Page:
Support for the monarchy is the result of brainwashing on an Orwellian scale, argues novelist Will Selfby Will Self / March 23, 2011 / Leave a comment
I haven’t seen The King’s Speech yet. This isn’t just because I’m a republican. I’m not such a zealot that I think ideologies which I have no sympathy with cannot still form the backdrop to compelling drama—I loved Bruno Ganz’s portrayal of Hitler in Downfall, so why shouldn’t I enjoy Colin Firth’s Georgian shtick? No, I haven’t seen it because whatever the disavowals of its makers, it serves royalist interests in an infuriatingly ingenuous way. It doesn’t matter if it portrays the Windsors as individuals, the net result is that its audience is more inclined to acquiesce to an institution that has a stultifying effect on our political culture.
Even watching the trailer, I could feel it wreaking this sinister effect on me: as Colin-cum-George stammered in front of an expectant crowd I could feel tears pricking my eyes; this was, I realised, exactly the sensation Winston Smith must have had as he looked up at the poster of Big Brother and realised he loved him. But at least Orwell’s protagonist had rats applied to his face before giving in. We Britons are conditioned from birth to accept there’s only one form of government being held up for us—constitutional monarchy—no matter how many others we can see.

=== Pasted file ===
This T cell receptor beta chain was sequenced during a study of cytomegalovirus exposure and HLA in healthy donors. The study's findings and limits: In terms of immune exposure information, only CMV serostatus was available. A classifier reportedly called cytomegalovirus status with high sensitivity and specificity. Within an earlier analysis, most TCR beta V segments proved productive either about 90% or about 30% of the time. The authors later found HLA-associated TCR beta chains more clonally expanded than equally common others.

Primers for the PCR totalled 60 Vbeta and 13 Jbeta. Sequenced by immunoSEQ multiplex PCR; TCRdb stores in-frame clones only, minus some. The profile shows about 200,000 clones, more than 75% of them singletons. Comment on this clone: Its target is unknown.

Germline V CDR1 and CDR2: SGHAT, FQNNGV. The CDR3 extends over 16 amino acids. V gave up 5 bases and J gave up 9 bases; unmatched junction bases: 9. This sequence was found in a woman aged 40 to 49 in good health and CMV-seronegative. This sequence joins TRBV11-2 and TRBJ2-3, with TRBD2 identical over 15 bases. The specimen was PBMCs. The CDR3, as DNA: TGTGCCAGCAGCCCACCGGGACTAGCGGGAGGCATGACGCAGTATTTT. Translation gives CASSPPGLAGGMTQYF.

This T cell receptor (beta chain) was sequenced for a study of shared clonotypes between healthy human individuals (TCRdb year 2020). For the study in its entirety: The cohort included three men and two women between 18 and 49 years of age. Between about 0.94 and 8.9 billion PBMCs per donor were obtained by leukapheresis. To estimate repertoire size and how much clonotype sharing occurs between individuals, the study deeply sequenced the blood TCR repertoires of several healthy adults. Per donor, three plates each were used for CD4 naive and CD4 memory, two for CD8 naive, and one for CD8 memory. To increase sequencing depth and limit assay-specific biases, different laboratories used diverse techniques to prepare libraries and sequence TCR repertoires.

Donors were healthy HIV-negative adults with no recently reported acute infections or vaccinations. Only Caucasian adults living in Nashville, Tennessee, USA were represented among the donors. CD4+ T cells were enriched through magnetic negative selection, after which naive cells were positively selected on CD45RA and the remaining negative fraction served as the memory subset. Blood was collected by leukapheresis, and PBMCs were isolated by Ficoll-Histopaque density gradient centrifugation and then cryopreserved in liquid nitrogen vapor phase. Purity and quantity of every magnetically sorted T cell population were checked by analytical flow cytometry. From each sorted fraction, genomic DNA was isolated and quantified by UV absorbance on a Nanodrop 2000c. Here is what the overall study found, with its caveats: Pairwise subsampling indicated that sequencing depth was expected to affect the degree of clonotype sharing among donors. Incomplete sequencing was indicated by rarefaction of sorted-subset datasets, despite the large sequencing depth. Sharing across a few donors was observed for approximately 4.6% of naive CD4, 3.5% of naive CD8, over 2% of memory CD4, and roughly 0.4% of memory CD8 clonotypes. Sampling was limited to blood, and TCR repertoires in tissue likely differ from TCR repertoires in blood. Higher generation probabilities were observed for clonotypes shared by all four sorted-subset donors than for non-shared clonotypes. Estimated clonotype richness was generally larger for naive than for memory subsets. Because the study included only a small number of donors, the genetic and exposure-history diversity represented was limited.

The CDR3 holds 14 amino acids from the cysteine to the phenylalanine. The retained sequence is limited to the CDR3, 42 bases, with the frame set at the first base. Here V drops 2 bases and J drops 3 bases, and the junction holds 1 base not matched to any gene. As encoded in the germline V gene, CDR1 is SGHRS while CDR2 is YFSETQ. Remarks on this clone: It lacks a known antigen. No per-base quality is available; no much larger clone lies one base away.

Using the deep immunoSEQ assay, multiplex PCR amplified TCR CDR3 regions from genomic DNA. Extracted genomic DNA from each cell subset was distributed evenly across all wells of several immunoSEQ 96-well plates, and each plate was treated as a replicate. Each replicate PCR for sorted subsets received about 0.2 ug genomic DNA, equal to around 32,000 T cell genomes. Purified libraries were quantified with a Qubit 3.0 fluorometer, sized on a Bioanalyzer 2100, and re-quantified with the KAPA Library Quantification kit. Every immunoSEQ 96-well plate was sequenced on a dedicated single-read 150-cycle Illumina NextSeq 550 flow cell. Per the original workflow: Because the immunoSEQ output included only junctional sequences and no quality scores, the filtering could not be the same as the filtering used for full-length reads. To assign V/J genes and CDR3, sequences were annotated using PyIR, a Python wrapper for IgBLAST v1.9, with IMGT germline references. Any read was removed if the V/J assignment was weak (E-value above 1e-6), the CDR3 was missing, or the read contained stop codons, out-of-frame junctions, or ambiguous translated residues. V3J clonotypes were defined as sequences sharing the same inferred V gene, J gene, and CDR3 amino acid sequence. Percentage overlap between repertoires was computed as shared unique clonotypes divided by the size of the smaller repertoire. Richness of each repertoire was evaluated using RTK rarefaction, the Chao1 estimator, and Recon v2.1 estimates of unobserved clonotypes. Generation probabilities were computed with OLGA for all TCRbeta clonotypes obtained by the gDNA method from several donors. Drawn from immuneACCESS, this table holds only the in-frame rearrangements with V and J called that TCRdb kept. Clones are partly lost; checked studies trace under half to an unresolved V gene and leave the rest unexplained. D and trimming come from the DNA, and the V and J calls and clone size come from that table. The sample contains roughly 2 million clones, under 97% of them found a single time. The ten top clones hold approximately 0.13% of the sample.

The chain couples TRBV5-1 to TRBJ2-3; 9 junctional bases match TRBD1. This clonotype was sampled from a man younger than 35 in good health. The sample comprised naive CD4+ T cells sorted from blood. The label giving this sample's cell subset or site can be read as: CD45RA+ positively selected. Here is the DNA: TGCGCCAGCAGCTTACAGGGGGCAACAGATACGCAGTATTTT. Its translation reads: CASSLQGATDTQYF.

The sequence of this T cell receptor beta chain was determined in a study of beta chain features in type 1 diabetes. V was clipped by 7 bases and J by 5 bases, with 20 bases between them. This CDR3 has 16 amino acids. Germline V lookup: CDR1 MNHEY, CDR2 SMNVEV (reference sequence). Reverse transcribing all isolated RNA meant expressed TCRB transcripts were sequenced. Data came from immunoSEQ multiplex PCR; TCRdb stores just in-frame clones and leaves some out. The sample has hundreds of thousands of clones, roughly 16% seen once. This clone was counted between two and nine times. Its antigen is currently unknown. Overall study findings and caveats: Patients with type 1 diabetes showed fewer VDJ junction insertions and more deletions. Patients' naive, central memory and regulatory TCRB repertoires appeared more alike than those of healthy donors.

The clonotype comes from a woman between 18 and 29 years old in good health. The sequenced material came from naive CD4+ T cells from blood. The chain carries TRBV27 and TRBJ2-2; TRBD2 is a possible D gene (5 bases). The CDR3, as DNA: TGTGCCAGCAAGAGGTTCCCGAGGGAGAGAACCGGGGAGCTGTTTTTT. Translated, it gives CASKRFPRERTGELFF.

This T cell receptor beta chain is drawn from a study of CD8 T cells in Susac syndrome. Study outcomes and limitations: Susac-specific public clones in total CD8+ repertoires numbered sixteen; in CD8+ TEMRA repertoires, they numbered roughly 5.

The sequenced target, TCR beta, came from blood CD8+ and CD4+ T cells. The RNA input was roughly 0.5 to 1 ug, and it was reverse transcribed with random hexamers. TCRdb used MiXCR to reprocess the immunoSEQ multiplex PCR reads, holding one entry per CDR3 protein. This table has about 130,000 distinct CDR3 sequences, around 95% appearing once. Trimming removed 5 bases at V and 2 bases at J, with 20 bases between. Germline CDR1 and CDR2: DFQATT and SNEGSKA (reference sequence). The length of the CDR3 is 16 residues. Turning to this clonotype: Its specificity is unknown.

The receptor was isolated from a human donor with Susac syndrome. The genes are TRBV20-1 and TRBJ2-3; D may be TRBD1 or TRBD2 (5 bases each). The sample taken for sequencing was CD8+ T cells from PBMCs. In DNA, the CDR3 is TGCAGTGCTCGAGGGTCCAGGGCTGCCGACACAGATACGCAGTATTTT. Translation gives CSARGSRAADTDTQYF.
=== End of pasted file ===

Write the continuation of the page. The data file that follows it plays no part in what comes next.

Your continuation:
Monarchism is the default setting for the way we think about our constitutional settlement. Those of us who question it are subjected to the usual blah-blah about the evolutionary character of the British constitution: the way our law is based on concrete precedent rather than Frenchified abstract principle, the way our democracy has grown incrementally and organically from Runnymede to the present day, the way our Queen’s prerogative exists as a means of negatively inferring the real source of executive power, and so on. The overall message is: see that noble oak over there? That’s our system of government. What kind of a foul oik are you to chop it down with your regicidal axe?
Another favoured argument of the default royalists is: Ooh, I know it’s not a perfect system, but what would you have instead? I mean, imagine having a head of state like Sarkozy/Bush/Gaddafi (delete where appropriate). This is another appeal to inertia. The political classes often agonise as to why there’s so little popular interest or enthusiasm for politics but part of the answer, surely, is this unreal counterfactual constantly…